#Hendrick30th spotlight: Former Alabama linebacker trades crimson and white jerseys for firesuits
- Oct 18, 2014
- Team Hendrick
The final whistle had blown, signaling the end of the of the 2009 college football National Championship game between The University of Alabama and The University of Texas.
And we – the Alabama Crimson Tide football players—were now champions.
As the echoes of the whistle mixed with the roar of thousands of victorious Alabama fans throughout the historic Rose Bowl stadium, I looked toward the stands and saw my mom and dad. Immediately, I ran across the field, climbed up the stairs and wrapped them both in celebratory hugs, giving them my No. 48 helmet and gloves.
It’s not every day that you get to celebrate a victory like that with your teammates. Playing football for The University of Alabama – and being a part of three national championships – was my wildest dream and I was just enjoying every minute of wearing that crimson and white.
And for my small hometown of Moundville, Alabama, playing for one of the most celebrated college football teams in the nation was a big deal. The town spans about 3.9 square miles and houses one stoplight. Most folks that live there are native to the area – the majority of residents end up getting a job in a local hospital, steel mill or mechanic shop. You don’t see many people there leaving the comforts of their small-town southern lifestyle; they’re humble folks who would rather sip on sweet tea and watch NASCAR on a Sunday afternoon than trample all over a crowded city.
Imagine their reactions when I received the opportunity to pit race cars for Hendrick Motorsports.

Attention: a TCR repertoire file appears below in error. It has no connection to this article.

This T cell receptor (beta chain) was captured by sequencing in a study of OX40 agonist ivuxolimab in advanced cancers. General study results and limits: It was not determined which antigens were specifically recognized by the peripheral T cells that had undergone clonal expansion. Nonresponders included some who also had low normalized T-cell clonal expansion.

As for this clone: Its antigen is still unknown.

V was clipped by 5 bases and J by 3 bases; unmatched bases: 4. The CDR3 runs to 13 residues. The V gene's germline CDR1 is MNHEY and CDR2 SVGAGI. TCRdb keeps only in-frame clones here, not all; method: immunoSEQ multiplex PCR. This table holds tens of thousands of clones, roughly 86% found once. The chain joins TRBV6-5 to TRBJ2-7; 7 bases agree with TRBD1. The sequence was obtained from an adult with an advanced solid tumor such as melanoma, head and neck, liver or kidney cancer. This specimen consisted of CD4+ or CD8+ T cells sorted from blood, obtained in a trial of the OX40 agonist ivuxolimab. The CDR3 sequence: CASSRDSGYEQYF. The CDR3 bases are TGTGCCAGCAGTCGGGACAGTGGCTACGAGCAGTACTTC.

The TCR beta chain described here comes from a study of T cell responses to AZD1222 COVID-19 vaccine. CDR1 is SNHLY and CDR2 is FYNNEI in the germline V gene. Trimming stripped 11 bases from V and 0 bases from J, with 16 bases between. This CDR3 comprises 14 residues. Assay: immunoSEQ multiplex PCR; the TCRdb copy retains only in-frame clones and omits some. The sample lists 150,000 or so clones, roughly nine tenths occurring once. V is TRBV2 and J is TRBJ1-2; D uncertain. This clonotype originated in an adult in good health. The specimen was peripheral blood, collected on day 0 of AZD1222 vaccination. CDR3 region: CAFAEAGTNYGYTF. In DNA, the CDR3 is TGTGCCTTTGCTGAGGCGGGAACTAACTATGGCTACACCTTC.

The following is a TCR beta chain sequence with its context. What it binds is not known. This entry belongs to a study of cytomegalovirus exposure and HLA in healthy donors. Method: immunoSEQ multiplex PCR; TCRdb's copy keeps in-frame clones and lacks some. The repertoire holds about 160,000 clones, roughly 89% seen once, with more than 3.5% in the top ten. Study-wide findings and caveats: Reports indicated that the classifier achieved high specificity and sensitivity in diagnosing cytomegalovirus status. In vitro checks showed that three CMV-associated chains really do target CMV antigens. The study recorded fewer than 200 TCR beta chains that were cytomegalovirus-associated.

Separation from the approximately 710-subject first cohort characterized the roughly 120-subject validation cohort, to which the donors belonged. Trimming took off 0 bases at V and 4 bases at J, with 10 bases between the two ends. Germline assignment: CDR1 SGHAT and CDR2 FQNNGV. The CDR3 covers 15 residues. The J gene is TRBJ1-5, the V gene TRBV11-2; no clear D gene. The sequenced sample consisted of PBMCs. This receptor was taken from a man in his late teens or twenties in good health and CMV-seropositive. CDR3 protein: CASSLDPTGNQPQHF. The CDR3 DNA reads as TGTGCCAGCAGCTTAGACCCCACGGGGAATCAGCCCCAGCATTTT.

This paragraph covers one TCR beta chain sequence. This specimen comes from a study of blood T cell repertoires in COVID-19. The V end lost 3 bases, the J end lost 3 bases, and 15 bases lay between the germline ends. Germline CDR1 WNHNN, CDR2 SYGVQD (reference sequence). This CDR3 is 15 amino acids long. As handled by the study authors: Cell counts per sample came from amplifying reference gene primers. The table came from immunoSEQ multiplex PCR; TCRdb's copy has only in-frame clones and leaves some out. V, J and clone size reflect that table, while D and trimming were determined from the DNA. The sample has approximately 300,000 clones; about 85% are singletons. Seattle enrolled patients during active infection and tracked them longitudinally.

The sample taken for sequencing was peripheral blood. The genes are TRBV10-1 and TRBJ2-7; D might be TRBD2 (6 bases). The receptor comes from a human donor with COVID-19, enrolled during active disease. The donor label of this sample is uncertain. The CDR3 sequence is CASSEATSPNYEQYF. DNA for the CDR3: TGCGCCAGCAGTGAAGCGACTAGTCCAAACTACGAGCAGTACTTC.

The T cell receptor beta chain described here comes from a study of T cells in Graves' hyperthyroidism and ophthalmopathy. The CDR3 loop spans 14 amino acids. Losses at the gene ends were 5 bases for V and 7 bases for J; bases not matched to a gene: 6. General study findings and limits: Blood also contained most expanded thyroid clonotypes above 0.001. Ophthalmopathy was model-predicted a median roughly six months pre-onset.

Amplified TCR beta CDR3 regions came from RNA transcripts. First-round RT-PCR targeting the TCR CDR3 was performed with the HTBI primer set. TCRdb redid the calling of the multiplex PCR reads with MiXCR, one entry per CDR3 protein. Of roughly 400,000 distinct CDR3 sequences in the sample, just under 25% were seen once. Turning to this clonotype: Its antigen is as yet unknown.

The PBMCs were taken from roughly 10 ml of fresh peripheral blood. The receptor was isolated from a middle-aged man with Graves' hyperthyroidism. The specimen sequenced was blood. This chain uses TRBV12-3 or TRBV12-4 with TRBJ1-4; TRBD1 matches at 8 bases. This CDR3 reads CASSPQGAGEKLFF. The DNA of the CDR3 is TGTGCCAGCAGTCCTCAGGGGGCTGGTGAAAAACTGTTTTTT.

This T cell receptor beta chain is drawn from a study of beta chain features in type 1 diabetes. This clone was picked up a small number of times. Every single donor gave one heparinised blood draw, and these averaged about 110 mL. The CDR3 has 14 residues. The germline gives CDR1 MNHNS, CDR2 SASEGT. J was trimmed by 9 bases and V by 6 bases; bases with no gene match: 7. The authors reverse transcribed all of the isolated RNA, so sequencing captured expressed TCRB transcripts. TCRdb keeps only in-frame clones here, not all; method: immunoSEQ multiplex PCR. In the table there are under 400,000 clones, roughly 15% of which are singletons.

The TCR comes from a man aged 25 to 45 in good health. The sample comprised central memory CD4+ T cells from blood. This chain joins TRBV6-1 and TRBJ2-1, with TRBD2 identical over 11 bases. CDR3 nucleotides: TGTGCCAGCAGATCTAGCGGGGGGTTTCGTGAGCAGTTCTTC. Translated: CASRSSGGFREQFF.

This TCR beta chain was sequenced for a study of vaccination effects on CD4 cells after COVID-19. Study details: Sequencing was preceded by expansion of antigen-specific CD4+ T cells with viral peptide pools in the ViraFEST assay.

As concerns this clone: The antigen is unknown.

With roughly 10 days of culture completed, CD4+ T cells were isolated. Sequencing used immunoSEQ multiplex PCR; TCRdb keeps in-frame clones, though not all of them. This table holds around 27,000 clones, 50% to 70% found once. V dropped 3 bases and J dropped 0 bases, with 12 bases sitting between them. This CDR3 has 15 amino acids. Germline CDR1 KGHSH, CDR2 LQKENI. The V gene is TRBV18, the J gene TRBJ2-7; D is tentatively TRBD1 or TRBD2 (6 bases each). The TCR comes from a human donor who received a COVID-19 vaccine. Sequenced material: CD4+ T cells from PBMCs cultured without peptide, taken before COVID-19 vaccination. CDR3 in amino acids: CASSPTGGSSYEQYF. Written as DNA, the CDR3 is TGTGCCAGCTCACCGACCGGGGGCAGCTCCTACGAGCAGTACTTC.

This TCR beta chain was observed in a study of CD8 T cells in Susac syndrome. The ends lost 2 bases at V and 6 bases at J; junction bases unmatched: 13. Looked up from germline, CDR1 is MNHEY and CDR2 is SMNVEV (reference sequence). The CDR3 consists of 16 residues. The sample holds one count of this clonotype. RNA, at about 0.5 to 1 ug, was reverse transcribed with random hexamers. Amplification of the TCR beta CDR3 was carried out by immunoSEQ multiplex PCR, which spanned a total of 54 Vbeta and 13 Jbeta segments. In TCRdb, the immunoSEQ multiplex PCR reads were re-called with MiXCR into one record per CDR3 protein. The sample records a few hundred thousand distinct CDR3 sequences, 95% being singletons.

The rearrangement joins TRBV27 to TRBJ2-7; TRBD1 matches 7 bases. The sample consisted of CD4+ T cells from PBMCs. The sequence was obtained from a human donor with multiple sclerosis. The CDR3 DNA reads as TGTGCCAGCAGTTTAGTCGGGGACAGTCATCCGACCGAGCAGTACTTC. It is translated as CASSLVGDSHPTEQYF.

I’ll just say this – they named a street after me.
My journey at Hendrick Motorsports thus far has been one of joy, excitement and plenty of hard work. If you work for this team, you have to be on your A-game constantly. There’s not any room for slack on your behalf because if you don’t perform how you should, there’s always somebody right behind you that can take your place.
In some ways, it reminds me of playing for Coach Saban. Every day, you push yourself to your limits – there’s blood, sweat and tears on this concrete at the pit pad just like there was on that grass in Tuscaloosa. But it pays off – I learned that as a walk-on at Alabama and am learning that now at Hendrick Motorsports. Every race day, we’re fighting for a win, a win that could take us to the championship.
For that reason, this weekend’s race at my hometown track – Talladega Superspeedway – will require every single member of the pit crews to be on our A-game, whether you’re changing tires, fueling the car or even holding the air gun rope. As the last race before the next elimination in the Chase field, our performance on pit road makes or breaks our chances to take home that Sprint Cup trophy at the end of the season. But I have confidence our team will rise to the occasion – I just can’t wait to hear the roar of the Talladega fans when the green flag drops on Sunday.